Hutchinson man gets maximum sentence in woman’s 2012 shooting death
07/31/2013 10:12 AM
08/08/2014 10:18 AM
A Hutchinson man was sentenced Wednesday to 10 years and three months in prison for the June 2, 2012, shooting death of Jolie Crosby in her east Wichita home.
Ronald Harner, 48, was convicted by a jury in June of reckless second-degree murder.
Wichita police said the shooting occurred as Harner and Crosby, 41, were sitting on a living room couch in Crosby’s home in the 8400 block of East Greenbriar Court, near 29th and Rock. Police said Harner had been arrested in Reno County for DUI on the night of the shooting and continued to drink beer at Crosby’s home after he was released from jail.
Harner did not testify at the trial but gave police two statements saying that the shooting was an accident. He said he opened the chamber on the five-shot revolver, pushed a plunger that ejects the bullets, then closed the cylinder just before the gun discharged. Police said it was impossible for any bullets to remain in the chamber after the ejector is pressed.
A pathologist said residue on Crosby’s face showed that the gun was 2 to 3 feet away from her head when the bullet was fired into her right temple.
Four children – one of Harner’s and three of Crosby’s – were in the house at the time.
Reckless second-degree murder is an unintentional killing that is done “under circumstances manifesting extreme indifference to the value of human life.” Harner, whose criminal record includes a 1992 theft conviction and a 1995 disorderly conduct conviction, faced a sentence of 109 to 123 months in prison on the second-degree murder charge under Kansas sentencing guidelines.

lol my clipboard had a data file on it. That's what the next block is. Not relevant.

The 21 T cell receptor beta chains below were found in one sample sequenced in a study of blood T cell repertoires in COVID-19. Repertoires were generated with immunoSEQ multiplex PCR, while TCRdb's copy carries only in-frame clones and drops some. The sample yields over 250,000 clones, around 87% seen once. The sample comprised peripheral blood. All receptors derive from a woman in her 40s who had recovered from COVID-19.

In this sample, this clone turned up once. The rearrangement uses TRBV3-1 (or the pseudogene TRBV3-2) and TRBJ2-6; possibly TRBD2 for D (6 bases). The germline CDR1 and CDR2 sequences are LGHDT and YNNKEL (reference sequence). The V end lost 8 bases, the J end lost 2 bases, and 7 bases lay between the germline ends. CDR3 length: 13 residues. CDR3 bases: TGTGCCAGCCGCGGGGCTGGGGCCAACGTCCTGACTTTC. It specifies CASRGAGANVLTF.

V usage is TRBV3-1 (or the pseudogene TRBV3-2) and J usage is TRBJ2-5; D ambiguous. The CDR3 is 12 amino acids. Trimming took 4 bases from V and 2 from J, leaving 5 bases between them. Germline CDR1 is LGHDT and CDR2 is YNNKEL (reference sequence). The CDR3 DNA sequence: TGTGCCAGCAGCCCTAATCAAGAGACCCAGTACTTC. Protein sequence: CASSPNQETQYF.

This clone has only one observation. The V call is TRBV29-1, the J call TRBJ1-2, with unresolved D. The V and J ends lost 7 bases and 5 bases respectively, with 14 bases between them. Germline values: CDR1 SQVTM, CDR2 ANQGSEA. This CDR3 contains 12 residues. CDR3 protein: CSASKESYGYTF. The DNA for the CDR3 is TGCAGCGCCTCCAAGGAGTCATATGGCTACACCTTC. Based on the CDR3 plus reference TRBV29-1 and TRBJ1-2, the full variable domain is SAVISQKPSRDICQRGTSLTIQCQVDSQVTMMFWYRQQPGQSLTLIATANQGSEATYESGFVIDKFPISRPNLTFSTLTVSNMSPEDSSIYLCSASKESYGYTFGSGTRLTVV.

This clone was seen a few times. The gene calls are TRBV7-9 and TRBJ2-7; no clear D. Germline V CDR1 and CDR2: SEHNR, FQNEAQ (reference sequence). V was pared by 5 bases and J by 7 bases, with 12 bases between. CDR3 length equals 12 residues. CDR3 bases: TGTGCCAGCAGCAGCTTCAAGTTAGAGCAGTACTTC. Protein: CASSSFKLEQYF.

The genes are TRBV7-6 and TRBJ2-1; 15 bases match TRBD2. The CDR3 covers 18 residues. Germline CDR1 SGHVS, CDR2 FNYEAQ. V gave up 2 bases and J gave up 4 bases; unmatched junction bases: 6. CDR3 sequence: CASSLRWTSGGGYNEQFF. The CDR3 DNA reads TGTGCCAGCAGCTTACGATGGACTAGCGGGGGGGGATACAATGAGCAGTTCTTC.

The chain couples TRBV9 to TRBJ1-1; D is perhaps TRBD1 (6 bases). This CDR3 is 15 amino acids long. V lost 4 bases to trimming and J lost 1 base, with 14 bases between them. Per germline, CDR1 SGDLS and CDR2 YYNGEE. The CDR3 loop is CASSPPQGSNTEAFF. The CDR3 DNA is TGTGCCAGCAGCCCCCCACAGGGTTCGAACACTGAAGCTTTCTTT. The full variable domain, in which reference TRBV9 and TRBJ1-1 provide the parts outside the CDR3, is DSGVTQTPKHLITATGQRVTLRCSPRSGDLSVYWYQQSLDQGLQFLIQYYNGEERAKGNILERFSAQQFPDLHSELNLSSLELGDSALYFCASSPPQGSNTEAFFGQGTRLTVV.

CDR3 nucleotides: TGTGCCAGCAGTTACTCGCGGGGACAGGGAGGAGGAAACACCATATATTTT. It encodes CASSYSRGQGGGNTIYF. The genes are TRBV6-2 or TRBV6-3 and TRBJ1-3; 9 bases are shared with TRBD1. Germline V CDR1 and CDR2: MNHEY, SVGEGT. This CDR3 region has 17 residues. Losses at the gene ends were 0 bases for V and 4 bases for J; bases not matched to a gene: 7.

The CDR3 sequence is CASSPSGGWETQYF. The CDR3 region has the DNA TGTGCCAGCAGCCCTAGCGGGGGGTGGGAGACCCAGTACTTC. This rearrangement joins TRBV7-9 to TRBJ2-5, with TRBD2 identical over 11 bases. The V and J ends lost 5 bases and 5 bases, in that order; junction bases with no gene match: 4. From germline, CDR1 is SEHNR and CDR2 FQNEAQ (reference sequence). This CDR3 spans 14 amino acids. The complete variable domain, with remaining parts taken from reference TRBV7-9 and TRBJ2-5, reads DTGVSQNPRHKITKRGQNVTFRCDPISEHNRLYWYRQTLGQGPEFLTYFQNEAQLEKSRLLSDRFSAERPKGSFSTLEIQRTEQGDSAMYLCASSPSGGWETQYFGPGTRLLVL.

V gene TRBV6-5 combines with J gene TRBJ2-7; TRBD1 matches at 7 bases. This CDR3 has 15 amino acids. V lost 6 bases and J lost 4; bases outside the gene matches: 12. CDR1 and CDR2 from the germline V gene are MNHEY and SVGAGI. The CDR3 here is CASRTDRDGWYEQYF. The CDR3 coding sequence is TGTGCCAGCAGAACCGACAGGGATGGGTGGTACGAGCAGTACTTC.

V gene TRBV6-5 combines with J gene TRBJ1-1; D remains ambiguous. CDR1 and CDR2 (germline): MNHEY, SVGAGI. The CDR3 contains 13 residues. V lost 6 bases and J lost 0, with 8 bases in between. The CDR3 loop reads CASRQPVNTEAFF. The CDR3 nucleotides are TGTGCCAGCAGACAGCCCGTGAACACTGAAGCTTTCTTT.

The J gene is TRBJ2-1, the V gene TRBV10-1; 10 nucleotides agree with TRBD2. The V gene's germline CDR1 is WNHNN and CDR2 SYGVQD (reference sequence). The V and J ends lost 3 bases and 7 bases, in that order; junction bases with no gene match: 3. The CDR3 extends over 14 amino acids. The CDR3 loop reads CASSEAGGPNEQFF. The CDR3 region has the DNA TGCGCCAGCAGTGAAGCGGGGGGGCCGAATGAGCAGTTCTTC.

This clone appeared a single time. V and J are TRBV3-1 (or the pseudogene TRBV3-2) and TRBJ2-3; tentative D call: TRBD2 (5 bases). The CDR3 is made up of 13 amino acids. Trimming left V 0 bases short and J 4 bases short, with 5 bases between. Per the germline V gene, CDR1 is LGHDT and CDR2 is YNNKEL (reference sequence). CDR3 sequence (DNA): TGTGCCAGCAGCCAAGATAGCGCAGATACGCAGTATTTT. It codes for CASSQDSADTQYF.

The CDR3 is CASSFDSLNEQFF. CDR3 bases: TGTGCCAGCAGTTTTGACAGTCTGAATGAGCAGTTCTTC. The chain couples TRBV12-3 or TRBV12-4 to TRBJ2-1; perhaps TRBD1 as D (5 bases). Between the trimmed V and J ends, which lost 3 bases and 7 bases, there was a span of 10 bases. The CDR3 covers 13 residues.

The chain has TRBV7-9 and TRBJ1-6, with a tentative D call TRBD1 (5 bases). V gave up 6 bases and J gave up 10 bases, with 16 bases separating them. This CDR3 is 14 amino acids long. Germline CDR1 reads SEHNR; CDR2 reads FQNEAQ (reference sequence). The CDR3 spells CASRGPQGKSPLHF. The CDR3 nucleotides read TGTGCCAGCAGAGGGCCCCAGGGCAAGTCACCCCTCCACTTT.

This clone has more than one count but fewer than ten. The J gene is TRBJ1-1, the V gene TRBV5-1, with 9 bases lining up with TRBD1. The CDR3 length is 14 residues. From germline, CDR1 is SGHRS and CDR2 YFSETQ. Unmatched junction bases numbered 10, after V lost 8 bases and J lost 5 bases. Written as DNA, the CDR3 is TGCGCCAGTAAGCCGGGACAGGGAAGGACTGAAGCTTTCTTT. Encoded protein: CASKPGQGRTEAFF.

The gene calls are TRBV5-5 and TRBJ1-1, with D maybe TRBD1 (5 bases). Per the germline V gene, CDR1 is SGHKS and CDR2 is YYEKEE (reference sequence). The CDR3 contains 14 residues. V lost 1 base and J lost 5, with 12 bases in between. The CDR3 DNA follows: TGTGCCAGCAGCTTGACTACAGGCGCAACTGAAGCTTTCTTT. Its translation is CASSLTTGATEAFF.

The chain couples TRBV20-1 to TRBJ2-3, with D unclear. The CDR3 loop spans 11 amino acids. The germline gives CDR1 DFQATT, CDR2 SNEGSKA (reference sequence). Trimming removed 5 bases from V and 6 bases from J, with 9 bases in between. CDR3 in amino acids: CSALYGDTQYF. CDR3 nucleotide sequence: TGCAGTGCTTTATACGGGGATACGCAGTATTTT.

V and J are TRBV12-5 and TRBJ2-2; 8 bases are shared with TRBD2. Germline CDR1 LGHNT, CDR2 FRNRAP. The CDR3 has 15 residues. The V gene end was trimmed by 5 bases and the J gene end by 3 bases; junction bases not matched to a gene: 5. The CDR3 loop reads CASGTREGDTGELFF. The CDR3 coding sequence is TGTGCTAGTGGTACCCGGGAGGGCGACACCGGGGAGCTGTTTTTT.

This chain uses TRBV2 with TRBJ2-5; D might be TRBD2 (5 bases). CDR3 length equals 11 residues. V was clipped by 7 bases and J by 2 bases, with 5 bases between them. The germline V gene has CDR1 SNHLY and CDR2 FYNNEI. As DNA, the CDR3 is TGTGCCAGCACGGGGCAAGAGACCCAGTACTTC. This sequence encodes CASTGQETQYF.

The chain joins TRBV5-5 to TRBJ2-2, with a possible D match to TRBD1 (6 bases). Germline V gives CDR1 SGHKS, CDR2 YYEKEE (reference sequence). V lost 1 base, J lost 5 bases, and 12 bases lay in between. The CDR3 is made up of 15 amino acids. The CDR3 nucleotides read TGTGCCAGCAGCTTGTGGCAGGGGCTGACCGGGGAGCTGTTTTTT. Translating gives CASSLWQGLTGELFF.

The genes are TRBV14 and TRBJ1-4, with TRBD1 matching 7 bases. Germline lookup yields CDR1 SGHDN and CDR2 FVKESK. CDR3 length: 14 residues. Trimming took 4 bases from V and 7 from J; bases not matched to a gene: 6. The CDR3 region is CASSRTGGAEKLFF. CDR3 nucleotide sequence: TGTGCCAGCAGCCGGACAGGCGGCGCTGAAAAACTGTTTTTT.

Defense lawyer Daniel Lobdell of Kansas City, Mo., asked for the minimum, arguing that his client has been remorseful and cooperative with authorities.
Harner spoke briefly during the hearing.
“I’d just like to say I’m sorry for the pain I caused to the families, to the kids,” he said.
Assistant District Attorney Donna Longsworth asked for the maximum sentence.
“This was no accident,” she said. “This was depraved indifference. He pointed a gun at another human being and pulled that trigger. That is extreme indifference to human life.”
District Judge Joseph Bribiesca said the fact that Harner was knowledgeable about gun safety made his behavior more troubling.
“Because of the egregious behavior at the time of the shooting, the (maximum) number is warranted,” he said.
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